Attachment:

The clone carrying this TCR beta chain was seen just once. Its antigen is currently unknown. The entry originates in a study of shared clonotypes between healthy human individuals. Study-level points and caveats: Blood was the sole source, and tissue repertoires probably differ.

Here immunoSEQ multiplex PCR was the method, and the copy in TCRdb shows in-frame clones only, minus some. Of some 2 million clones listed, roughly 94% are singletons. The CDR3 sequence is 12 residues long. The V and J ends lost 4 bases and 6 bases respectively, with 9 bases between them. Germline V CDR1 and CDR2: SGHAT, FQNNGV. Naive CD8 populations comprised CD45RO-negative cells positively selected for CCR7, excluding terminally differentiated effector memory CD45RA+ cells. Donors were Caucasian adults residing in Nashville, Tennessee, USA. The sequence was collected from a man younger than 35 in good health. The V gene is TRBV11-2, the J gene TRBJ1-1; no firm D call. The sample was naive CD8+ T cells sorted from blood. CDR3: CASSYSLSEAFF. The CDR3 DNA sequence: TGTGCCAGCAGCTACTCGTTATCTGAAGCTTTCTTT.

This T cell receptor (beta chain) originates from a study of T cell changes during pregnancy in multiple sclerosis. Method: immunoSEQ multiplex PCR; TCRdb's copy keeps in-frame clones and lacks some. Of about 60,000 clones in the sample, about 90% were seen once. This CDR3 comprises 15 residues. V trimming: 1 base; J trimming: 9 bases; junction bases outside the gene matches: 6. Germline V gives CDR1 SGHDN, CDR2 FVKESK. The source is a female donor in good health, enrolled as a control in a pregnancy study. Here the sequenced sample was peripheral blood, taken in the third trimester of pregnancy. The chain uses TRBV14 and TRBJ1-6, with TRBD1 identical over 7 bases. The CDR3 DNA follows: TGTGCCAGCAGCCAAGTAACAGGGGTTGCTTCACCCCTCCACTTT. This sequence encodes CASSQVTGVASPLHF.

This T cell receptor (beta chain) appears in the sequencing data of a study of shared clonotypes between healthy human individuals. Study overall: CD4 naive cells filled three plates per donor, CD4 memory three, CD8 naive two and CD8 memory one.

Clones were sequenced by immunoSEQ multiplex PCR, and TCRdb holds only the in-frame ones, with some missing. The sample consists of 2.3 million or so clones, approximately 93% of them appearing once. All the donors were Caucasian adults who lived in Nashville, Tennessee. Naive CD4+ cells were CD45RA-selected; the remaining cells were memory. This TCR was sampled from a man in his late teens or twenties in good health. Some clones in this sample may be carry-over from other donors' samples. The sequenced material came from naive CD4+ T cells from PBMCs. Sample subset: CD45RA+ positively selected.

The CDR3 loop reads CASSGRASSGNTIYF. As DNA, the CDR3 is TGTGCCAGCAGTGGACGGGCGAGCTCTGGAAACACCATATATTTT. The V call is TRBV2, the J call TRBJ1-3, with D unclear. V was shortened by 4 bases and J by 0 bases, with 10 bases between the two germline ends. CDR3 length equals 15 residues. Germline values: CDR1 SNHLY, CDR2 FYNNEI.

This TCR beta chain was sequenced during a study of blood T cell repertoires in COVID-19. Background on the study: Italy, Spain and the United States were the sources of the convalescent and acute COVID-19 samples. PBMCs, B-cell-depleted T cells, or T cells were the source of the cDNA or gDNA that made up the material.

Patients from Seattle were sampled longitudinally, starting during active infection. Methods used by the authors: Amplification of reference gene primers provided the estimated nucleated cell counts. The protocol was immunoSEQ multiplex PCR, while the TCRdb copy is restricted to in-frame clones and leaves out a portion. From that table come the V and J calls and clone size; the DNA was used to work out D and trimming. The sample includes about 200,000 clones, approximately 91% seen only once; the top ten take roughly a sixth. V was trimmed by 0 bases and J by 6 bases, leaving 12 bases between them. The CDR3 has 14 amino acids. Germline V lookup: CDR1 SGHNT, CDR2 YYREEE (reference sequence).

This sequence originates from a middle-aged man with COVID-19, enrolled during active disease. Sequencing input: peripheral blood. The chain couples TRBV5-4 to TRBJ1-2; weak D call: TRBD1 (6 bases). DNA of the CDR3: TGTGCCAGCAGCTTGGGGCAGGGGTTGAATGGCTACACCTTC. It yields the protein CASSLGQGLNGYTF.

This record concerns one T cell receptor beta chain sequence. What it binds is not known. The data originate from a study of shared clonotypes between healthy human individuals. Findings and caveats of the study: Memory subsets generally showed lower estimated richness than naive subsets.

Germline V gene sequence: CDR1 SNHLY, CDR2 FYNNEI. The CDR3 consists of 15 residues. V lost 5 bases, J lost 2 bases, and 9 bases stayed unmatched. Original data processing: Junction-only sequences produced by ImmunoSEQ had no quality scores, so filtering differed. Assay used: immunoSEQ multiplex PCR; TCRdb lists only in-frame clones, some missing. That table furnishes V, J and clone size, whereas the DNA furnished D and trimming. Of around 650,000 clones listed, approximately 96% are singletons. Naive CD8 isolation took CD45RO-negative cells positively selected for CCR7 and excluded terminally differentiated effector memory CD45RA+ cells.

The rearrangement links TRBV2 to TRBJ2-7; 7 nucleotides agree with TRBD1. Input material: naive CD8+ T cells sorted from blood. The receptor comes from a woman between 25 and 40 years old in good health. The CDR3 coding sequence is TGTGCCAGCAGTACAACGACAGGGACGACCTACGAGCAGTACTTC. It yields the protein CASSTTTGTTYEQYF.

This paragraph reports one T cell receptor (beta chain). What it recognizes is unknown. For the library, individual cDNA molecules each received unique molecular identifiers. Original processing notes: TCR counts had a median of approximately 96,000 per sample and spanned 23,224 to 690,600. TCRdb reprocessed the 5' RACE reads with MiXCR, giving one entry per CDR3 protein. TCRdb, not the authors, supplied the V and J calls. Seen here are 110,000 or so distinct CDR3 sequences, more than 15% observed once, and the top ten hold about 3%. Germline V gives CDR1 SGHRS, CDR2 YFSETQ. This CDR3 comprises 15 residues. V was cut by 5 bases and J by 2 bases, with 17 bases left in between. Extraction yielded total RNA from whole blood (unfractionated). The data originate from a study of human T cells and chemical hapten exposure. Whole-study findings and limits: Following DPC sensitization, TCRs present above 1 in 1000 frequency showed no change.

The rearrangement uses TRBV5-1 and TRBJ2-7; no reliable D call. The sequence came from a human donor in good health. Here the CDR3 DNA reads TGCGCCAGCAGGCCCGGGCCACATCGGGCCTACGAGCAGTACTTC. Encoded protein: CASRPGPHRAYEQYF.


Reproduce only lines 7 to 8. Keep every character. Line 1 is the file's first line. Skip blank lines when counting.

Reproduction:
This TCR beta chain was sequenced during a study of blood T cell repertoires in COVID-19. Background on the study: Italy, Spain and the United States were the sources of the convalescent and acute COVID-19 samples. PBMCs, B-cell-depleted T cells, or T cells were the source of the cDNA or gDNA that made up the material.

Patients from Seattle were sampled longitudinally, starting during active infection. Methods used by the authors: Amplification of reference gene primers provided the estimated nucleated cell counts. The protocol was immunoSEQ multiplex PCR, while the TCRdb copy is restricted to in-frame clones and leaves out a portion. From that table come the V and J calls and clone size; the DNA was used to work out D and trimming. The sample includes about 200,000 clones, approximately 91% seen only once; the top ten take roughly a sixth. V was trimmed by 0 bases and J by 6 bases, leaving 12 bases between them. The CDR3 has 14 amino acids. Germline V lookup: CDR1 SGHNT, CDR2 YYREEE (reference sequence).